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For nearly four decades, there’s been an open question about the 1971 coup that brought dictator Hugo Banzer Suárez to power in Bolivia: was the U.S. government involved? Thanks to newly declassified documents, we now have an answer…
Banzer was a dictator of Bolivia from 1971-8 and a democratically elected president from 1997-2001. His three-?day coup in August 1971 was significant not only for the fighting that accompanied it, which left 110 dead and 600 wounded, but for the seven-?year regime that followed, one of the most repressive in Bolivia’s history. Under Banzer’s rule, more than 14,000 Bolivians were arrested without a judicial order, more than 8,000 were tortured—with electricity, water, beatings—and more than 200 were executed or disappeared…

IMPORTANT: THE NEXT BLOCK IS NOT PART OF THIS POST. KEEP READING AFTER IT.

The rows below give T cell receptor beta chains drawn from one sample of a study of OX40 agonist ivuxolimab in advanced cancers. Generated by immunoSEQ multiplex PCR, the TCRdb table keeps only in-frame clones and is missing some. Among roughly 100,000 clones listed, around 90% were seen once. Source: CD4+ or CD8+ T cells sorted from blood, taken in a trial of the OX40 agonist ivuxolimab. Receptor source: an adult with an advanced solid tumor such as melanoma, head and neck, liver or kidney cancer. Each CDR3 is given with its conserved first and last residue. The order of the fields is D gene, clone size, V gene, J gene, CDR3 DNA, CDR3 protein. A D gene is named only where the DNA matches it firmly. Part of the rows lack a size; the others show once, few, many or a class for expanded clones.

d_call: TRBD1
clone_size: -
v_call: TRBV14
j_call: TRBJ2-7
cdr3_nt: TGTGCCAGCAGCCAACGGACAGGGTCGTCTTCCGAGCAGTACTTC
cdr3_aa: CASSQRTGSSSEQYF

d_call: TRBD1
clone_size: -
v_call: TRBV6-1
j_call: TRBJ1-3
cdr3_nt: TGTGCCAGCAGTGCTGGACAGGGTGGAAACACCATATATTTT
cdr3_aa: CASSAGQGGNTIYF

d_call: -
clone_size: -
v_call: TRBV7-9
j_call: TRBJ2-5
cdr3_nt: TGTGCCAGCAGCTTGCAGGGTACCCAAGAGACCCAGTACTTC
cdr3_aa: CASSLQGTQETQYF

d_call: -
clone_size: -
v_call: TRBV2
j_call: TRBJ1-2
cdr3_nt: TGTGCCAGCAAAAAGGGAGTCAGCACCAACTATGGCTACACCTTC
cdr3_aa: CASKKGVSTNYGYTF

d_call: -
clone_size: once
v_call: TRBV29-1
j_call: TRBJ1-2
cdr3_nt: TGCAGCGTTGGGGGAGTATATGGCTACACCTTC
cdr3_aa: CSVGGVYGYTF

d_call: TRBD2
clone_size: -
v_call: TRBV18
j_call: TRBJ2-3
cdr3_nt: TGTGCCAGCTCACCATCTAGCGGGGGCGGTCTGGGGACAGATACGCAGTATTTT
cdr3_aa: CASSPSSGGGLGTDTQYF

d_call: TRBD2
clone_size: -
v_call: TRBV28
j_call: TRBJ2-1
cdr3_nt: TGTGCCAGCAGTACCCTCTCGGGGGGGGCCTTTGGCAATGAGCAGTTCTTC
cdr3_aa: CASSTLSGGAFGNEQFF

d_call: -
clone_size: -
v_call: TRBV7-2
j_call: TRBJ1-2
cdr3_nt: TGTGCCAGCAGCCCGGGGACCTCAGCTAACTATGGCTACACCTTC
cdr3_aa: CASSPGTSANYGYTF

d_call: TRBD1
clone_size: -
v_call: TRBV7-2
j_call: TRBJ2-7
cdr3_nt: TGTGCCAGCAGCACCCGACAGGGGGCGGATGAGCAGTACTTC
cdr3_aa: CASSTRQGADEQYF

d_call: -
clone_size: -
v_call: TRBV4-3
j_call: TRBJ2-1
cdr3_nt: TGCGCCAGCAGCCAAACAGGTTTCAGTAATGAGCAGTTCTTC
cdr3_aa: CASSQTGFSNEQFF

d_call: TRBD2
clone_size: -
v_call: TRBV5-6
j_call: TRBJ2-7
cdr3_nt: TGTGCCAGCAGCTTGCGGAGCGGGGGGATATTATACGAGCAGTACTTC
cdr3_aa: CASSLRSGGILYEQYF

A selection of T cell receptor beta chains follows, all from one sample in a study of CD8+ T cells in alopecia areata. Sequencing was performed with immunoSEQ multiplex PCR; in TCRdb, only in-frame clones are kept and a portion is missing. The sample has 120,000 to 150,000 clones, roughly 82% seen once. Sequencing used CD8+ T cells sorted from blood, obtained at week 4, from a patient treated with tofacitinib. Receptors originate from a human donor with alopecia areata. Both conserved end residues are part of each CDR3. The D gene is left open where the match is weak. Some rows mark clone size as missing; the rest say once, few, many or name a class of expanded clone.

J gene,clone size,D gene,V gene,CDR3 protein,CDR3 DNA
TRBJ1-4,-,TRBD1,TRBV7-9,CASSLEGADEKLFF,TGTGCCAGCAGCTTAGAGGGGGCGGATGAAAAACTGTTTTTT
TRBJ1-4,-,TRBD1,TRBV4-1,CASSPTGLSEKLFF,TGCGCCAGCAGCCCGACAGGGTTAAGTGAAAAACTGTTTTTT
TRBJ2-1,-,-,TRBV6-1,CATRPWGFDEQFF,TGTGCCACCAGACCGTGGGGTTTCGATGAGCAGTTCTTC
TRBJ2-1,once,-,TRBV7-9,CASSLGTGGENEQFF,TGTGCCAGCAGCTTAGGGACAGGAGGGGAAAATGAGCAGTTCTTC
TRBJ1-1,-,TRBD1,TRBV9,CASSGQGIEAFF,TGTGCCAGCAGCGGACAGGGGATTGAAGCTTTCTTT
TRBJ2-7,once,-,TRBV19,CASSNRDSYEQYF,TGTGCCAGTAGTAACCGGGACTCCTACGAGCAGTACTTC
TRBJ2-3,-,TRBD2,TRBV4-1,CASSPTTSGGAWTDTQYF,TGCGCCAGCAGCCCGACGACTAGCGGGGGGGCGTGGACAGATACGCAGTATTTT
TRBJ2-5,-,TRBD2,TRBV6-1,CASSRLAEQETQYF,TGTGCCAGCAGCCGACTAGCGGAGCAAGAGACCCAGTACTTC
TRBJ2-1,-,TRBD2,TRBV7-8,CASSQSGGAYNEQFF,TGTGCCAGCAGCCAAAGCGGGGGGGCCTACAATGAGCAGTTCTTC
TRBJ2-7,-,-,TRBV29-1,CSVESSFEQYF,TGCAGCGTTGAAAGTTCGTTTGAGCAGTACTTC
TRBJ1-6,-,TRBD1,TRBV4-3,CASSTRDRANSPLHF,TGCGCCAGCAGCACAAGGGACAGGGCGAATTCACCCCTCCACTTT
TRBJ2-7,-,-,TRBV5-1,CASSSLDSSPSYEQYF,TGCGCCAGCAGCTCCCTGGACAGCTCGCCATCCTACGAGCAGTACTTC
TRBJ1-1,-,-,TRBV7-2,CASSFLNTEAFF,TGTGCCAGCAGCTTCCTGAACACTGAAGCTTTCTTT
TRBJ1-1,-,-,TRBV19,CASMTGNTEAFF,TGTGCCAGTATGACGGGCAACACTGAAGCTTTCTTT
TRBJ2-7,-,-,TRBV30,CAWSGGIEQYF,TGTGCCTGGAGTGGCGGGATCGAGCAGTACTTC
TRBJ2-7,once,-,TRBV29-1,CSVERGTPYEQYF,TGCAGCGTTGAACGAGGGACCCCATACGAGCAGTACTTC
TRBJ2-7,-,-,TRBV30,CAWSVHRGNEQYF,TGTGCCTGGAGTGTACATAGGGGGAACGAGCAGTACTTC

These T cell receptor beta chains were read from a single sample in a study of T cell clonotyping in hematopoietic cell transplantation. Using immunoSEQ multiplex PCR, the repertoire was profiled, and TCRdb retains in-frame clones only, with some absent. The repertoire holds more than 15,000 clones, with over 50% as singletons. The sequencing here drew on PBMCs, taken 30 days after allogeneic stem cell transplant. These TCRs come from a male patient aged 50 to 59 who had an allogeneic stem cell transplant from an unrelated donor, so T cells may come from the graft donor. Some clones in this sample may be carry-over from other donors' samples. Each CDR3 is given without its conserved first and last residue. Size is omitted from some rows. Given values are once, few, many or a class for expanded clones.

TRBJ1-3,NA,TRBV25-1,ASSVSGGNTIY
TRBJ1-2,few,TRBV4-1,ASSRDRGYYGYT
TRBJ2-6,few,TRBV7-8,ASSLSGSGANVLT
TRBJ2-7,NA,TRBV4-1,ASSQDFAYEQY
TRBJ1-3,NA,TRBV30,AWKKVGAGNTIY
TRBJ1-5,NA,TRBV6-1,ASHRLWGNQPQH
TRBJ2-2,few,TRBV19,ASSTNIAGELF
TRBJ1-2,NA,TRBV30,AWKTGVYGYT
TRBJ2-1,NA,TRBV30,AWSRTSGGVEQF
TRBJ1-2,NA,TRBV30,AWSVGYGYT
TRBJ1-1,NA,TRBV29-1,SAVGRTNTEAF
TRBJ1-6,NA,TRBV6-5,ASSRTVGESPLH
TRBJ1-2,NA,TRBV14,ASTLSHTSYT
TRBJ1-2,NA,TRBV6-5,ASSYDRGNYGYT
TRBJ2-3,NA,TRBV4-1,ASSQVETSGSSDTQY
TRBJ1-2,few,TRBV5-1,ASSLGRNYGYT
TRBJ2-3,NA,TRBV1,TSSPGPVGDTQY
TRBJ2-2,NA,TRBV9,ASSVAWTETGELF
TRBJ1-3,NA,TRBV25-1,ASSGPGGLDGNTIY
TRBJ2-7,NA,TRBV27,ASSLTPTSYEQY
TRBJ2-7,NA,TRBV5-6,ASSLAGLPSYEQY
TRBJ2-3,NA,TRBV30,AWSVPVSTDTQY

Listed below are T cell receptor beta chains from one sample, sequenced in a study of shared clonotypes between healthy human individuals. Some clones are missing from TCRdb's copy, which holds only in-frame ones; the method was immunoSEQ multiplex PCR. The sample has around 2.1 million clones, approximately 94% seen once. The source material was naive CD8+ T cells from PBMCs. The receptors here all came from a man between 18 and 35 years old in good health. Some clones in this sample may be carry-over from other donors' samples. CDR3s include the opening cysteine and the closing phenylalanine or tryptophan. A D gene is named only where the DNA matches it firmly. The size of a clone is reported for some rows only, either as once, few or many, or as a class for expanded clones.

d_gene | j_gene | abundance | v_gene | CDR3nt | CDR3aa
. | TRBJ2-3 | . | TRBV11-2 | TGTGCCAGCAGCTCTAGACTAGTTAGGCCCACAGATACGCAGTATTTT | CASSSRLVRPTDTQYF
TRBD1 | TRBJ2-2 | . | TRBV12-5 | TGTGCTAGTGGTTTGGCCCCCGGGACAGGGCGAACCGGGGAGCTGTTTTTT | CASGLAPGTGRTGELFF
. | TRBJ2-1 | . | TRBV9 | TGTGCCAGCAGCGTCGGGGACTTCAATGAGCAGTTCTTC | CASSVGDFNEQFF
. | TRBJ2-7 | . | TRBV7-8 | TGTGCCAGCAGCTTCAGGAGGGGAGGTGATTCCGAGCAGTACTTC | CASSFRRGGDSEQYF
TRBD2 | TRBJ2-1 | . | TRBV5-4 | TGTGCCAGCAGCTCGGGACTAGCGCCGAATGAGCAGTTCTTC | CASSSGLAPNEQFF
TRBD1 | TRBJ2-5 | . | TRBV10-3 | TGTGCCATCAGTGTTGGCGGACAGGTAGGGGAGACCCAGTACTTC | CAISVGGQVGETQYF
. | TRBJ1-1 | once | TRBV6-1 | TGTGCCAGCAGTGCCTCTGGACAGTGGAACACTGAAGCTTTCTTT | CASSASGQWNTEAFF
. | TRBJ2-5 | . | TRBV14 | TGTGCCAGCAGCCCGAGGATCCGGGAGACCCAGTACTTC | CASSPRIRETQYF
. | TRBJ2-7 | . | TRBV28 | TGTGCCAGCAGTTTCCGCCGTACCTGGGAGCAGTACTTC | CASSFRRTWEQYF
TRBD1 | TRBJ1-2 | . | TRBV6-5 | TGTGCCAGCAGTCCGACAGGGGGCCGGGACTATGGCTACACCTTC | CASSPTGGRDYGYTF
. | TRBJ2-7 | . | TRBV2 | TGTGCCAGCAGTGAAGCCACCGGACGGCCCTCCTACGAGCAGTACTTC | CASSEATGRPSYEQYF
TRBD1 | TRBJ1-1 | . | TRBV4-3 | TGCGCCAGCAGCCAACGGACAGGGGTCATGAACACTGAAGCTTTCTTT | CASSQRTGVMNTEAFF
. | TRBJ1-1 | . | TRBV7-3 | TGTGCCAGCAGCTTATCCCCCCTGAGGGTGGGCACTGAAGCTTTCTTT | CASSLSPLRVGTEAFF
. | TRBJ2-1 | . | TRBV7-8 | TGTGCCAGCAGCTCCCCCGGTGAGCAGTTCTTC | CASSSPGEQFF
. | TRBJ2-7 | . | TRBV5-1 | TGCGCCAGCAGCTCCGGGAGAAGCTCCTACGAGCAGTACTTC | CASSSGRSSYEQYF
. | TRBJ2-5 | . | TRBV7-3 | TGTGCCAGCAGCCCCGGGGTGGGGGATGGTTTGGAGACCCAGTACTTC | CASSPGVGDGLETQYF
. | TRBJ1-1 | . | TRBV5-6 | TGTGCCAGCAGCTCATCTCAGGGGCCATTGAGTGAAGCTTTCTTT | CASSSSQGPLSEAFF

A collection of declassified documents recently released by the same State Department proves that…the Nixon Administration, acting with the full knowledge of the State Department, authorized nearly half a million dollars—”coup money,” according to the ambassador in La Paz—for the politicians and military officers plotting against Torres. The CIA handed at least some of this money over to the coup’s leaders in the days leading up to Banzer’s seizure of power.
More from Ken Silverstein:
Perspective — October 23, 2013, 8:00 am
How pro-oil Louisiana politicians have shaped American environmental policy
Postcard — October 16, 2013, 8:00 am
A trip to one of the properties at issue in Louisiana’s oil-pollution lawsuits
Jobs created by every billion dollars of U.S. government defense spending:
Artists tend to have twice as many sexual partners as noncreative people.
Swiss retailer Migros cut off ties with a collectible-creamer company following the distribution of 2,000 creamers whose lids bore images of Adolf Hitler and Benito Mussolini. “You cannot put Pol Pot or a terrorist on a milk creamer,” said a Migros spokesman.
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